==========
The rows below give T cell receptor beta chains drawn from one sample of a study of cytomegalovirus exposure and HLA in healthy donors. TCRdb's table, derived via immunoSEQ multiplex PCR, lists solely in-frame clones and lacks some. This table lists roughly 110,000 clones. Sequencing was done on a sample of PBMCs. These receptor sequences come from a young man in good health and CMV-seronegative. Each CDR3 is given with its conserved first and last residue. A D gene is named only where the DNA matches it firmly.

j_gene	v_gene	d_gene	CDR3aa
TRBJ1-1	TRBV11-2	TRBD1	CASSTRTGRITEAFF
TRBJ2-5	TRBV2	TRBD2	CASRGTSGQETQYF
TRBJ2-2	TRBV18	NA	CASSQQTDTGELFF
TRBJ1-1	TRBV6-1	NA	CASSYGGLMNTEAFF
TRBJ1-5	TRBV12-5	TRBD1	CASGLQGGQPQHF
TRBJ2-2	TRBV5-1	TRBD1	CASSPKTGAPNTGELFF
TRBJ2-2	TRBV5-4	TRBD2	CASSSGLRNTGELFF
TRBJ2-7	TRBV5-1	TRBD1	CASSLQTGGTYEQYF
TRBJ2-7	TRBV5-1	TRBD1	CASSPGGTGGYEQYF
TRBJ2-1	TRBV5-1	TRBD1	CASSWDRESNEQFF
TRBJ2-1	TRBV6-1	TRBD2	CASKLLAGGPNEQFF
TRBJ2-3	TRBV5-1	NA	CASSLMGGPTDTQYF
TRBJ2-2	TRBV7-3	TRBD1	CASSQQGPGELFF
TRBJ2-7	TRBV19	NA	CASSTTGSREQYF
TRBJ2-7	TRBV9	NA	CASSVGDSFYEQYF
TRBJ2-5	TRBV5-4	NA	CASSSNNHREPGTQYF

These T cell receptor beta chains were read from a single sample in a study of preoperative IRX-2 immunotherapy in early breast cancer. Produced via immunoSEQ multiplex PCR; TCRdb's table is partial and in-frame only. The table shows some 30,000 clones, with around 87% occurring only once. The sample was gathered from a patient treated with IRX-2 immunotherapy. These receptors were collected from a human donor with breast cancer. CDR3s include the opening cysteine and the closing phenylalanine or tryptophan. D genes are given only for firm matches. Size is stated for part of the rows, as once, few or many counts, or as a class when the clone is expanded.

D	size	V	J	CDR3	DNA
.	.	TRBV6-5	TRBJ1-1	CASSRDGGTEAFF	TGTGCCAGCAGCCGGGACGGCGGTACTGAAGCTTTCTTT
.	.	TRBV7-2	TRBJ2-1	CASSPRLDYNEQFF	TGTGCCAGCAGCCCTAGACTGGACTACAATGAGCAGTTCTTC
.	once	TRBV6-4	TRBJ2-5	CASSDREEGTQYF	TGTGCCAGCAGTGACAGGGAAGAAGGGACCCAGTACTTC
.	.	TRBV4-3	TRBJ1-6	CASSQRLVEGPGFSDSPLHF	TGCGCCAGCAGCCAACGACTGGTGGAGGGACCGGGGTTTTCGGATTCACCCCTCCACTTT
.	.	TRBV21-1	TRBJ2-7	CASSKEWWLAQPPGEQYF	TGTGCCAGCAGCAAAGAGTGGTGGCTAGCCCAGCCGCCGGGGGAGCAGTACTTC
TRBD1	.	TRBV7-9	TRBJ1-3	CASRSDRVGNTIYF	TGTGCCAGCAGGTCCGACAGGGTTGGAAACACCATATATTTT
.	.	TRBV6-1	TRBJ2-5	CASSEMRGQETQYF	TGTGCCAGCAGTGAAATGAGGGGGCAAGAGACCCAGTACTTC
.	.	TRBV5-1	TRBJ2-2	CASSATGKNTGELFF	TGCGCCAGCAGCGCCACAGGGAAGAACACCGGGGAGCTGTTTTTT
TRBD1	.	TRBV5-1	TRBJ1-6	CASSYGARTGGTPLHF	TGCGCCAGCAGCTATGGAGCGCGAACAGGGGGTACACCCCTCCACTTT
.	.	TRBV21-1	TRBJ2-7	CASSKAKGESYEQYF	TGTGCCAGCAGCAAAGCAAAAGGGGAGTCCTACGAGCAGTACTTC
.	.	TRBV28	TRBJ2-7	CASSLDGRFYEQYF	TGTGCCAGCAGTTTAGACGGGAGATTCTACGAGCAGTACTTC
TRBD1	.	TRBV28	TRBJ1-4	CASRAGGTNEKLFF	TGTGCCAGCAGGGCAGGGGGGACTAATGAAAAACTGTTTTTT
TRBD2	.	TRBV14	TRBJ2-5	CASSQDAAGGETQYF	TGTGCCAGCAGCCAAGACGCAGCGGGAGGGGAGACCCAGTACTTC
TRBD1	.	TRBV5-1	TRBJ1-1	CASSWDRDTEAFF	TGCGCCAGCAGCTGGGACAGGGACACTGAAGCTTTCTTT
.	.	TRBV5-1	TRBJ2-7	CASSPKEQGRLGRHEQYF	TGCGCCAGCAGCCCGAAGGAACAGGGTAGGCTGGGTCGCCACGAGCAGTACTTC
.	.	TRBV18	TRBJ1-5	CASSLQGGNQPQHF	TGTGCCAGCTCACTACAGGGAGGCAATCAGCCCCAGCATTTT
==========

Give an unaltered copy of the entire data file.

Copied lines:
The rows below give T cell receptor beta chains drawn from one sample of a study of cytomegalovirus exposure and HLA in healthy donors. TCRdb's table, derived via immunoSEQ multiplex PCR, lists solely in-frame clones and lacks some. This table lists roughly 110,000 clones. Sequencing was done on a sample of PBMCs. These receptor sequences come from a young man in good health and CMV-seronegative. Each CDR3 is given with its conserved first and last residue. A D gene is named only where the DNA matches it firmly.

j_gene	v_gene	d_gene	CDR3aa
TRBJ1-1	TRBV11-2	TRBD1	CASSTRTGRITEAFF
TRBJ2-5	TRBV2	TRBD2	CASRGTSGQETQYF
TRBJ2-2	TRBV18	NA	CASSQQTDTGELFF
TRBJ1-1	TRBV6-1	NA	CASSYGGLMNTEAFF
TRBJ1-5	TRBV12-5	TRBD1	CASGLQGGQPQHF
TRBJ2-2	TRBV5-1	TRBD1	CASSPKTGAPNTGELFF
TRBJ2-2	TRBV5-4	TRBD2	CASSSGLRNTGELFF
TRBJ2-7	TRBV5-1	TRBD1	CASSLQTGGTYEQYF
TRBJ2-7	TRBV5-1	TRBD1	CASSPGGTGGYEQYF
TRBJ2-1	TRBV5-1	TRBD1	CASSWDRESNEQFF
TRBJ2-1	TRBV6-1	TRBD2	CASKLLAGGPNEQFF
TRBJ2-3	TRBV5-1	NA	CASSLMGGPTDTQYF
TRBJ2-2	TRBV7-3	TRBD1	CASSQQGPGELFF
TRBJ2-7	TRBV19	NA	CASSTTGSREQYF
TRBJ2-7	TRBV9	NA	CASSVGDSFYEQYF
TRBJ2-5	TRBV5-4	NA	CASSSNNHREPGTQYF

These T cell receptor beta chains were read from a single sample in a study of preoperative IRX-2 immunotherapy in early breast cancer. Produced via immunoSEQ multiplex PCR; TCRdb's table is partial and in-frame only. The table shows some 30,000 clones, with around 87% occurring only once. The sample was gathered from a patient treated with IRX-2 immunotherapy. These receptors were collected from a human donor with breast cancer. CDR3s include the opening cysteine and the closing phenylalanine or tryptophan. D genes are given only for firm matches. Size is stated for part of the rows, as once, few or many counts, or as a class when the clone is expanded.

D	size	V	J	CDR3	DNA
.	.	TRBV6-5	TRBJ1-1	CASSRDGGTEAFF	TGTGCCAGCAGCCGGGACGGCGGTACTGAAGCTTTCTTT
.	.	TRBV7-2	TRBJ2-1	CASSPRLDYNEQFF	TGTGCCAGCAGCCCTAGACTGGACTACAATGAGCAGTTCTTC
.	once	TRBV6-4	TRBJ2-5	CASSDREEGTQYF	TGTGCCAGCAGTGACAGGGAAGAAGGGACCCAGTACTTC
.	.	TRBV4-3	TRBJ1-6	CASSQRLVEGPGFSDSPLHF	TGCGCCAGCAGCCAACGACTGGTGGAGGGACCGGGGTTTTCGGATTCACCCCTCCACTTT
.	.	TRBV21-1	TRBJ2-7	CASSKEWWLAQPPGEQYF	TGTGCCAGCAGCAAAGAGTGGTGGCTAGCCCAGCCGCCGGGGGAGCAGTACTTC
TRBD1	.	TRBV7-9	TRBJ1-3	CASRSDRVGNTIYF	TGTGCCAGCAGGTCCGACAGGGTTGGAAACACCATATATTTT
.	.	TRBV6-1	TRBJ2-5	CASSEMRGQETQYF	TGTGCCAGCAGTGAAATGAGGGGGCAAGAGACCCAGTACTTC
.	.	TRBV5-1	TRBJ2-2	CASSATGKNTGELFF	TGCGCCAGCAGCGCCACAGGGAAGAACACCGGGGAGCTGTTTTTT
TRBD1	.	TRBV5-1	TRBJ1-6	CASSYGARTGGTPLHF	TGCGCCAGCAGCTATGGAGCGCGAACAGGGGGTACACCCCTCCACTTT
.	.	TRBV21-1	TRBJ2-7	CASSKAKGESYEQYF	TGTGCCAGCAGCAAAGCAAAAGGGGAGTCCTACGAGCAGTACTTC
.	.	TRBV28	TRBJ2-7	CASSLDGRFYEQYF	TGTGCCAGCAGTTTAGACGGGAGATTCTACGAGCAGTACTTC
TRBD1	.	TRBV28	TRBJ1-4	CASRAGGTNEKLFF	TGTGCCAGCAGGGCAGGGGGGACTAATGAAAAACTGTTTTTT
TRBD2	.	TRBV14	TRBJ2-5	CASSQDAAGGETQYF	TGTGCCAGCAGCCAAGACGCAGCGGGAGGGGAGACCCAGTACTTC
TRBD1	.	TRBV5-1	TRBJ1-1	CASSWDRDTEAFF	TGCGCCAGCAGCTGGGACAGGGACACTGAAGCTTTCTTT
.	.	TRBV5-1	TRBJ2-7	CASSPKEQGRLGRHEQYF	TGCGCCAGCAGCCCGAAGGAACAGGGTAGGCTGGGTCGCCACGAGCAGTACTTC
.	.	TRBV18	TRBJ1-5	CASSLQGGNQPQHF	TGTGCCAGCTCACTACAGGGAGGCAATCAGCCCCAGCATTTT